Next up is the Secret Speyside release from
independent bottler Lady of the Glen. I met Gregor the man behind
the range recently and bought a couple of bottles from him including
this mysterious Speyside release. The other bottle I’ve reviewed already
was from Ben Nevis distillery and you can read about that right here.
to this enigma of a bottle and I’m not even going to speculate where
it’s from nor did I trouble Gregor by asking. What it comes down
to are the contents and whether the asking price justifies the
experience. Independent bottlers seem to have an imaginary code of
conduct when it comes to bottling and featuring the distillery name.
Ideally it should never be larger than the company logo itself and in
some cases the distillery prefers not to see its name on any bottling
whatsoever. In these situations the bottler may openly hint at its
origins, never going so far as to confirm it publically or other may
include a local landmark on the label design thereby highlighting the
source in a sly manner.
of course you have the teaspooning of whisky which is adding a touch of
whisky from another distillery to the cask. This is done to protect the
brand of source distillery, some of whom may not agree with independent
bottlers and are very protective of their brand. By doing this the cask
cannot be sold as a single malt. An example would be Westport that is a
cask of Glenmorangie with a splash of Glen Moray to highlight but one.
Whether distillers actually go to the physical lengths of adding another
distillery whisky is open to speculation but on the paperwork you’re not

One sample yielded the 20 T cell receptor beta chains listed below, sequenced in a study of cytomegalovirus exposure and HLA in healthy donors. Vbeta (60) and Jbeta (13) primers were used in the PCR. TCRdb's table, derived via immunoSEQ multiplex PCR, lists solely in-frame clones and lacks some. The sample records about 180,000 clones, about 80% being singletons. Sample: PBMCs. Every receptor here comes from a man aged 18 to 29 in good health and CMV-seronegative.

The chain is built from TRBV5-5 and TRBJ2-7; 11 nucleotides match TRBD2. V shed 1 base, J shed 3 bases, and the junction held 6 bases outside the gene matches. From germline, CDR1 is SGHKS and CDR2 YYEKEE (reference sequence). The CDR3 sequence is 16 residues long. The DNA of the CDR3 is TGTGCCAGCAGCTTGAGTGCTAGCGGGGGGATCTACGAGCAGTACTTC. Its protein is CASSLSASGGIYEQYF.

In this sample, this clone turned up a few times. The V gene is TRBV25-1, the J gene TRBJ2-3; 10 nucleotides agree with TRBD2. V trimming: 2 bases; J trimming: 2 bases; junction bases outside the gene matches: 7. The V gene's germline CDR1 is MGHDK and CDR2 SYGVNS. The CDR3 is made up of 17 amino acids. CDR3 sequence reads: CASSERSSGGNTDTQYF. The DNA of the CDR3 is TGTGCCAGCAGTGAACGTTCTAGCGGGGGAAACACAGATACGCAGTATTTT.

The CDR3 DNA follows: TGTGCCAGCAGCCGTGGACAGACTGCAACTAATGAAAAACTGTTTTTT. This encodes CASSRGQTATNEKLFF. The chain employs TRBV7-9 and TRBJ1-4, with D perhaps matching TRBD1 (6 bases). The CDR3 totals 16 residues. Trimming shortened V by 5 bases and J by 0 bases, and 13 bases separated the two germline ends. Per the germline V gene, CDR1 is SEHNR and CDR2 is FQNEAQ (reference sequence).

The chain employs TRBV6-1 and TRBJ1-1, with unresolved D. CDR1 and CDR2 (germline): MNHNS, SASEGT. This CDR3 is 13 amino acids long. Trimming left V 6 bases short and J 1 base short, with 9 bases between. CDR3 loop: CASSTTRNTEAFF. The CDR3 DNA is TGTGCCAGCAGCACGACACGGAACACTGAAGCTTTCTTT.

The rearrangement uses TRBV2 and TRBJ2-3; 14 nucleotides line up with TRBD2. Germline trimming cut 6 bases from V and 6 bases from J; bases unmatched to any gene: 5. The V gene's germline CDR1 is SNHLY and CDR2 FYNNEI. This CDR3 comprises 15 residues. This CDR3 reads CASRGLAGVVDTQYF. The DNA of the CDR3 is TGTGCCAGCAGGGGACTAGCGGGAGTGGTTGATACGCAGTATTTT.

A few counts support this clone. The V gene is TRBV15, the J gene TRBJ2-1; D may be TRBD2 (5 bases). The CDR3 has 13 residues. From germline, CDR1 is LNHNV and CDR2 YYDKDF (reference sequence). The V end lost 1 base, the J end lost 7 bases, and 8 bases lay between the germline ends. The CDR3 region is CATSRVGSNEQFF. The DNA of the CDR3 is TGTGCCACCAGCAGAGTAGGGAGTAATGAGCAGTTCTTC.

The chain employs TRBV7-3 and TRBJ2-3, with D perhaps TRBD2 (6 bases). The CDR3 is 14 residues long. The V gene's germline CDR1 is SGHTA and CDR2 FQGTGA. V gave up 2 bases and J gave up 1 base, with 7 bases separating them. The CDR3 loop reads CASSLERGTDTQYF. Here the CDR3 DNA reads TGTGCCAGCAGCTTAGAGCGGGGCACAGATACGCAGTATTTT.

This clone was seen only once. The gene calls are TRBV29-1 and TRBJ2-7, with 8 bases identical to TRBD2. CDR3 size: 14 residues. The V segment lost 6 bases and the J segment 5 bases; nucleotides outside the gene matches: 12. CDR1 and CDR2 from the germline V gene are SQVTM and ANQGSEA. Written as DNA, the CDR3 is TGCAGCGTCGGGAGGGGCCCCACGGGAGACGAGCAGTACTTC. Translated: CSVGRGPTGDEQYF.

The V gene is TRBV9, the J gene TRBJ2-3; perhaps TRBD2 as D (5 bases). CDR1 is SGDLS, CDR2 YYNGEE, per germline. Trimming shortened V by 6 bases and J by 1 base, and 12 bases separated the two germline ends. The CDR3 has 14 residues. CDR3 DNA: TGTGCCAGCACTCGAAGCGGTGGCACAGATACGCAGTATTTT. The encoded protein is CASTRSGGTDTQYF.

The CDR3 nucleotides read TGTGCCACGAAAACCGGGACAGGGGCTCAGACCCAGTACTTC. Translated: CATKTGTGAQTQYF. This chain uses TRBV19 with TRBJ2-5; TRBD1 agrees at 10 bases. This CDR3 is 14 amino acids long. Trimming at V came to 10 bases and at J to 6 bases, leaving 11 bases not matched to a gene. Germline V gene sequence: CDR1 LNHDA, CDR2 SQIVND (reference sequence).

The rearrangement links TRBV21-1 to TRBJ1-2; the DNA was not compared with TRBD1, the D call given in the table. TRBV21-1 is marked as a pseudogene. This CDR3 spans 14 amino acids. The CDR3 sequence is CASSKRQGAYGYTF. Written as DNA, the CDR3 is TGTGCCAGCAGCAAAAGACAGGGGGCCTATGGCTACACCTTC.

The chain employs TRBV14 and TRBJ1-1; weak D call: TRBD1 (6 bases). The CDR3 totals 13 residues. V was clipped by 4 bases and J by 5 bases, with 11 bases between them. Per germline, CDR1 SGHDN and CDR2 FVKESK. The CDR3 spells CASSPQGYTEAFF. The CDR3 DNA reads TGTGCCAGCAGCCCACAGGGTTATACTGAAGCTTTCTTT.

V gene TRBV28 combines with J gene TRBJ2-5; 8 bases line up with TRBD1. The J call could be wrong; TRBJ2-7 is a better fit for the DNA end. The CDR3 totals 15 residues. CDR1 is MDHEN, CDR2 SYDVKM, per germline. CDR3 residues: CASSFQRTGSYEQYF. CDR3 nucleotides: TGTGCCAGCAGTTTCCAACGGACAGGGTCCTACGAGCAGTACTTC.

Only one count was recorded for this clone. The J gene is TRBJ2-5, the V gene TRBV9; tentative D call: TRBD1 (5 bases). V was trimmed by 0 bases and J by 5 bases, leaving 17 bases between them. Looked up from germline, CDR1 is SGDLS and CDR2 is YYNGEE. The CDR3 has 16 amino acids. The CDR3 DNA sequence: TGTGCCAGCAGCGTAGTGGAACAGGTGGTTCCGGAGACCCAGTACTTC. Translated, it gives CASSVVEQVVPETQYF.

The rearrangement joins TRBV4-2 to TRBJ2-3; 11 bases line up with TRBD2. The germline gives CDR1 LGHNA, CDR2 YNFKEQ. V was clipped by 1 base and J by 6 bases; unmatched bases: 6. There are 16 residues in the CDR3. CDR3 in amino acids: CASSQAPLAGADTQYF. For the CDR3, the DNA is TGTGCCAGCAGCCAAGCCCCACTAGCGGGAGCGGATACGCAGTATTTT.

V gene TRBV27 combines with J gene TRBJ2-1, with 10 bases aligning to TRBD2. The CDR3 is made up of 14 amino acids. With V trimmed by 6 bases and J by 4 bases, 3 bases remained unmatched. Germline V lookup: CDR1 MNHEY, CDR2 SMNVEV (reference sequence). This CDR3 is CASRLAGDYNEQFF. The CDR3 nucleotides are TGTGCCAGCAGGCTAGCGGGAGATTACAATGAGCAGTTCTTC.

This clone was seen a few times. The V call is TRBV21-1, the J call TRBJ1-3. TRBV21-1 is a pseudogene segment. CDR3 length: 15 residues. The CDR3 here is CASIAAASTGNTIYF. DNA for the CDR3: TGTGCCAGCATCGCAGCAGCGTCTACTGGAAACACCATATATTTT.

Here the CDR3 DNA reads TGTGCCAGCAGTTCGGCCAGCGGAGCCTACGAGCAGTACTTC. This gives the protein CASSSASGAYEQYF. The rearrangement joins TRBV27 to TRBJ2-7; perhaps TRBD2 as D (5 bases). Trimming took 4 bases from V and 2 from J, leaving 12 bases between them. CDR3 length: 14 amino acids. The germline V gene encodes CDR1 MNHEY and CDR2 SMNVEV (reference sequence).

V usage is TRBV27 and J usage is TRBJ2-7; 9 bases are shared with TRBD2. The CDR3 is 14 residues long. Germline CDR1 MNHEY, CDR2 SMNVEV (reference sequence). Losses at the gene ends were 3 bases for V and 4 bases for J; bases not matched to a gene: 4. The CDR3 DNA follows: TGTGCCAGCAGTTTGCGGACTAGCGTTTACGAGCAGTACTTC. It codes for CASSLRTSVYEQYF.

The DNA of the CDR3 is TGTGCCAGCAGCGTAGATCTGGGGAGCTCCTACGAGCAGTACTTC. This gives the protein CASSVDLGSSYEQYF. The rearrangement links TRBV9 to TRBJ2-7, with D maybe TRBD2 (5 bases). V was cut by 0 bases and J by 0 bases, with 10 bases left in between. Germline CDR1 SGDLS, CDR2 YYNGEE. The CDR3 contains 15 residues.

able to label it as a single malt. On the flipside this Lady of the
Glen release is of unknown but the teaspooning scenario would allow the
origins to be disclosed.
it comes to whisky I’m all for full disclosure generally and in this
example we have all the necessary information apart from the distillery.
An asking price of £71.00 for a 20 year old malt is reasonable in my
Distillery: to quote Toyah - it’s a mystery
Distilled: October 1994
Cask: refill bourbon hogshead
Cask number: 1171
Outturn: 262 bottles
Strength: 52.3% ABV
Additional: non-chill filtered
Nose: custard creams, a wicker basket and a forest of bamboo. Juicy fruit notes arrive with pineapple, white grapes and tangerines. Beyond I'm reminded of Tunnock's Snowballs and there is a touch of balsamic vinegar on the fringes.
Taste: a lovely malty texture with crushed digestive biscuits and marshmellows. Again those juicy fruits deliver with added wine gums. Going right into the sweetshop references I'm also taken with almonds in the form of a Dime bar and Werther's Originals.
I'm pleased with this 20 year old Speysider. Overall I'd categorise it as a real crowd pleaser and entertainer, with enough character to keep you pleasantly involved.
Labels: 20 year old, lady of the glen, review, scotch, secret speyside, Speyside, taste, whisky